The Islamis Polygamy law, allowing men to acquire four wives at the same time as long as each is treated equally as others, has been the topic of many debates around the women’s rights movements in Islamic countries.
And throughout Islamic women’s rights movement history, its opponents have taken drastic measures to shed light on the unfairness of this ancient law towards Muslim women. A Saudi Arabian Journalist and a women’s rights activist talk-show host, Nadine Al-bedair, turned the tables, and assumed the rights of Islamic polygamy given to a man, as she went on talking about all the men she would marry, all from different backgrounds, races and ethnicities, shapes and sizes.
In her article, she explained that her own belief in monogamy made her think about this kind of “make them feel what we feel” strategy that was described by a cleric as an “appeal for people to wake up and see how badly some women are treated by their husbands.” She switched the rolls to provoke outrage, and her daring decision to go against the supposedly God-given status quo caused a lot of rage among Muslims.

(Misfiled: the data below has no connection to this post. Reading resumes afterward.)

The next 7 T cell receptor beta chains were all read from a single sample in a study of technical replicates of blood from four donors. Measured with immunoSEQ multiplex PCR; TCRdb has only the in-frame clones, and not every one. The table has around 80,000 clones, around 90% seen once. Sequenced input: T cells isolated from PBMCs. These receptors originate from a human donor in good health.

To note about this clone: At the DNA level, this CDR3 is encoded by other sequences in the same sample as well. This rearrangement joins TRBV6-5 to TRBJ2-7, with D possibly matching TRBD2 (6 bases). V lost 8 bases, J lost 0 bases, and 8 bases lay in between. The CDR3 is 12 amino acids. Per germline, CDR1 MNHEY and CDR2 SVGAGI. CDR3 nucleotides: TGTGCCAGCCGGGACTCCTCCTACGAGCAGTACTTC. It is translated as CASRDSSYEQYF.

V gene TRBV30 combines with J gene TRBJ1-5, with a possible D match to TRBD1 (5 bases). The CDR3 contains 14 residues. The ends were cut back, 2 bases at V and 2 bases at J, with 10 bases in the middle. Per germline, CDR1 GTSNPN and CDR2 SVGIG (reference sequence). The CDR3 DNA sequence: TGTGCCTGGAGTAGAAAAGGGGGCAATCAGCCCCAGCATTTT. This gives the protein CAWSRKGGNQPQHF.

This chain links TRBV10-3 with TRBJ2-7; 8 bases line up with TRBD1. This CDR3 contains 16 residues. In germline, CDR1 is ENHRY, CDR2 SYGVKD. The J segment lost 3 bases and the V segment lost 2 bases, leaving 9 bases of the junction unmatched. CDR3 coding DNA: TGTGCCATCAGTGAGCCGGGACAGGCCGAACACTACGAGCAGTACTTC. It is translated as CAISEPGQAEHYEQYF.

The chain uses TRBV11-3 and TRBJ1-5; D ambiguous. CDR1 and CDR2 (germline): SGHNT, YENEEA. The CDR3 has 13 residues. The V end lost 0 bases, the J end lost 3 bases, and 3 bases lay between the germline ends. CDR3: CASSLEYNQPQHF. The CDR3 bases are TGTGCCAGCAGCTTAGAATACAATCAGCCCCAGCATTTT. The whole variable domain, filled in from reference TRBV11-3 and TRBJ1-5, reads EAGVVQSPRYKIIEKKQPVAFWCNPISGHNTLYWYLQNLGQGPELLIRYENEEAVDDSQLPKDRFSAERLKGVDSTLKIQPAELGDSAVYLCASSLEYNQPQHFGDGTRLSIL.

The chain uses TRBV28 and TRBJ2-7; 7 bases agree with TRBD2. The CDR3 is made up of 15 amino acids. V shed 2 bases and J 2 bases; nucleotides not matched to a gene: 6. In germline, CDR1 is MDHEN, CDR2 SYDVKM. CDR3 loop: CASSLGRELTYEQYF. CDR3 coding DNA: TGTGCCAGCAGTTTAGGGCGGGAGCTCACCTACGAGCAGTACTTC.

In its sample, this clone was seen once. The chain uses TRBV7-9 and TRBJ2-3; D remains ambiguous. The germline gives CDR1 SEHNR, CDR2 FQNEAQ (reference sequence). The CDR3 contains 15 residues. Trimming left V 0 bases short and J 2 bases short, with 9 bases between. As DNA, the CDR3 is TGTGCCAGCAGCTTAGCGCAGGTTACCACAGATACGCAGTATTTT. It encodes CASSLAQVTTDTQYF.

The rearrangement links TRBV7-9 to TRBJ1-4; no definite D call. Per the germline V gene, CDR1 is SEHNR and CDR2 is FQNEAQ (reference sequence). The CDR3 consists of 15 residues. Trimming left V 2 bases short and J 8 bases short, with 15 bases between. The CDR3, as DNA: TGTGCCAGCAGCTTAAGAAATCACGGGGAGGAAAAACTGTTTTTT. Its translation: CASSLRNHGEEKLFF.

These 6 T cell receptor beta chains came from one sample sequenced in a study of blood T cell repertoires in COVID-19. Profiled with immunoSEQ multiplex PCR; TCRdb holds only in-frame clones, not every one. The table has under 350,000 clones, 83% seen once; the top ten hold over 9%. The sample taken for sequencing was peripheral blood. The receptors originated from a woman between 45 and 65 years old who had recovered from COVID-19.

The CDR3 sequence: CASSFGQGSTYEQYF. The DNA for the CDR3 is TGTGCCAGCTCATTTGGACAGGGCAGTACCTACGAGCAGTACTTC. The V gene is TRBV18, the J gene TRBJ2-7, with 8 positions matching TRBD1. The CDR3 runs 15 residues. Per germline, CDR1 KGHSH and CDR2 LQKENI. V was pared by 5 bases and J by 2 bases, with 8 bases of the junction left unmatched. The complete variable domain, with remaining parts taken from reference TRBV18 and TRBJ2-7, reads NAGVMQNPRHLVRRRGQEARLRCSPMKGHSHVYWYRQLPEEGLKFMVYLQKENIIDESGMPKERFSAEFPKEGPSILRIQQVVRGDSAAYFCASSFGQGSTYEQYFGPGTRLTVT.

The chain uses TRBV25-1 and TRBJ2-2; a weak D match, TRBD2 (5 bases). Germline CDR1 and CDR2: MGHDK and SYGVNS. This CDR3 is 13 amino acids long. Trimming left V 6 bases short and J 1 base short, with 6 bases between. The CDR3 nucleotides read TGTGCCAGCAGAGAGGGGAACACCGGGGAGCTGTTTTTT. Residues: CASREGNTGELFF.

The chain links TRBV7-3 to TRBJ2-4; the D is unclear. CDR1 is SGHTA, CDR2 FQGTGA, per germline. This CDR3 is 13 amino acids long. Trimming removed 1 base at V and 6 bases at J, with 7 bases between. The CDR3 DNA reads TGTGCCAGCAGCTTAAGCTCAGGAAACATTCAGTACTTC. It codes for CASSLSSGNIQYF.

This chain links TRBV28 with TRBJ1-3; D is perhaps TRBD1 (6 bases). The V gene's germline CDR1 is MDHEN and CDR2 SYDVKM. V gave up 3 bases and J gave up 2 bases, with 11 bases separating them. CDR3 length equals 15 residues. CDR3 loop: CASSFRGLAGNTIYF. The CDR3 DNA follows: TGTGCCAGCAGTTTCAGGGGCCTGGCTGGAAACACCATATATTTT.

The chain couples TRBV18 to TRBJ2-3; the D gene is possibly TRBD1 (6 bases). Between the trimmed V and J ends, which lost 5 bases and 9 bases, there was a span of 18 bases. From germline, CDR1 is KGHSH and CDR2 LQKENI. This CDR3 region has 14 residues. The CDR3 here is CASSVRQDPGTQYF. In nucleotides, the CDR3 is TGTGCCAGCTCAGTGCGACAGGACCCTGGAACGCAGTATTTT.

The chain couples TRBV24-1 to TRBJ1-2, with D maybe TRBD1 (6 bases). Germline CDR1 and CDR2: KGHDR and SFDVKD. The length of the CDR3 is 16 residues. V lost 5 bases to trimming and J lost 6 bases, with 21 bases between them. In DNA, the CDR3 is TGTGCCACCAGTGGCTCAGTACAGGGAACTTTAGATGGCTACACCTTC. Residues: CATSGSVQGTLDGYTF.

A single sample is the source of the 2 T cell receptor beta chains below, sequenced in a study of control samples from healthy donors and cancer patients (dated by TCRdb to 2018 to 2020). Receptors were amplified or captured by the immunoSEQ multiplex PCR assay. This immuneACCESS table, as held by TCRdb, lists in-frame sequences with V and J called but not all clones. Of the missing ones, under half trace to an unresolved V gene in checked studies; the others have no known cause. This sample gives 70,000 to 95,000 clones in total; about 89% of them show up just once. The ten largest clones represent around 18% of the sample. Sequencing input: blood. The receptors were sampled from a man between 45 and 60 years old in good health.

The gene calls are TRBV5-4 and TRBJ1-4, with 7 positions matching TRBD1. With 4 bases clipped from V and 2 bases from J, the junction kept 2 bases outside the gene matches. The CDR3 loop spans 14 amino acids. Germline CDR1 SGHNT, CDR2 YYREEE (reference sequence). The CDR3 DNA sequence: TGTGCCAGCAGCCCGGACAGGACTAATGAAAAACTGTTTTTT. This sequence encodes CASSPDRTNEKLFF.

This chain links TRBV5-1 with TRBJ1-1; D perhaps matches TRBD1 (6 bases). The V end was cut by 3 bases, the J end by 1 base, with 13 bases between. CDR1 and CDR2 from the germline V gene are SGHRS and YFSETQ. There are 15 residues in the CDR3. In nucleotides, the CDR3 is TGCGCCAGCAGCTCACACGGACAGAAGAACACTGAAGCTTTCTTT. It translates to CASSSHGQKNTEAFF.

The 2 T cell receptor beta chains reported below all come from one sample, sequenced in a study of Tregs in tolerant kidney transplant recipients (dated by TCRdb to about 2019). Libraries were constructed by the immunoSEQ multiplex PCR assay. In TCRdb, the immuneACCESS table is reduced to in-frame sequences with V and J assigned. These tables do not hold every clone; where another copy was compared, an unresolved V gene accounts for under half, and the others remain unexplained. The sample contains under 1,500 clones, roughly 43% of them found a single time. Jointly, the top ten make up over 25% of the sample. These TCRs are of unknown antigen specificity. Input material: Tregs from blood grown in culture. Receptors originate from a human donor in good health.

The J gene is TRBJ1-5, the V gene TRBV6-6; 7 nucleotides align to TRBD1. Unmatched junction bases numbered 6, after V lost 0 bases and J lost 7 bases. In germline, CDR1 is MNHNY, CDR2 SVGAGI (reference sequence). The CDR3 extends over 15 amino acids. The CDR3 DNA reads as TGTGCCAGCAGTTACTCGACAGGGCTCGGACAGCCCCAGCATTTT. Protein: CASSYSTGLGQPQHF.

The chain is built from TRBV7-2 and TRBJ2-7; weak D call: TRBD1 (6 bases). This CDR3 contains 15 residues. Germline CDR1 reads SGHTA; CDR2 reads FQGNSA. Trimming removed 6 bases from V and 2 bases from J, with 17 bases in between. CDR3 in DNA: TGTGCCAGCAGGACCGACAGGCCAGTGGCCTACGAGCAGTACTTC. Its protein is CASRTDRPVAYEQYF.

In her Interview with Marie Claire magazine she talked about how “Muslim women have tried before to point out the inequalities in the polygamous marriage system, but nobody listened. I had to scream to start a debate.” And this scream even caused Muslim fundamentalist to send her death threats. “I refuse to be intimidated,” she says, noting that she has also received hundreds of letters of support. “I’ve got people talking,” she says, “and I’m proud of that.”
By Abigail Haworth, The Case for a Harem of Husban